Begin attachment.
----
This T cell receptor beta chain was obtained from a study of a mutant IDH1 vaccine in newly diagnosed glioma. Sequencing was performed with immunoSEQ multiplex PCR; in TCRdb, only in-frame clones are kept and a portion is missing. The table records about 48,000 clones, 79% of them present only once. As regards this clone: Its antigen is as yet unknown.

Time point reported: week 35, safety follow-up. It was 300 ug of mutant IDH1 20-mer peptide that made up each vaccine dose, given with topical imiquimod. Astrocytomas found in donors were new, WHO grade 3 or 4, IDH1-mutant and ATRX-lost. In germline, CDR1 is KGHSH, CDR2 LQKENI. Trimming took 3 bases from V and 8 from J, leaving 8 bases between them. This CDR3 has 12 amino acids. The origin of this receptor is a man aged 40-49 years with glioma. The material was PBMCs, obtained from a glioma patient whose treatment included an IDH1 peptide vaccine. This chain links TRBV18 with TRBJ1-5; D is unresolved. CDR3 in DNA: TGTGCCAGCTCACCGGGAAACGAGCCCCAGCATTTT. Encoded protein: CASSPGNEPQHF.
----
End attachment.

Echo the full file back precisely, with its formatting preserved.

This T cell receptor beta chain was obtained from a study of a mutant IDH1 vaccine in newly diagnosed glioma. Sequencing was performed with immunoSEQ multiplex PCR; in TCRdb, only in-frame clones are kept and a portion is missing. The table records about 48,000 clones, 79% of them present only once. As regards this clone: Its antigen is as yet unknown.

Time point reported: week 35, safety follow-up. It was 300 ug of mutant IDH1 20-mer peptide that made up each vaccine dose, given with topical imiquimod. Astrocytomas found in donors were new, WHO grade 3 or 4, IDH1-mutant and ATRX-lost. In germline, CDR1 is KGHSH, CDR2 LQKENI. Trimming took 3 bases from V and 8 from J, leaving 8 bases between them. This CDR3 has 12 amino acids. The origin of this receptor is a man aged 40-49 years with glioma. The material was PBMCs, obtained from a glioma patient whose treatment included an IDH1 peptide vaccine. This chain links TRBV18 with TRBJ1-5; D is unresolved. CDR3 in DNA: TGTGCCAGCTCACCGGGAAACGAGCCCCAGCATTTT. Encoded protein: CASSPGNEPQHF.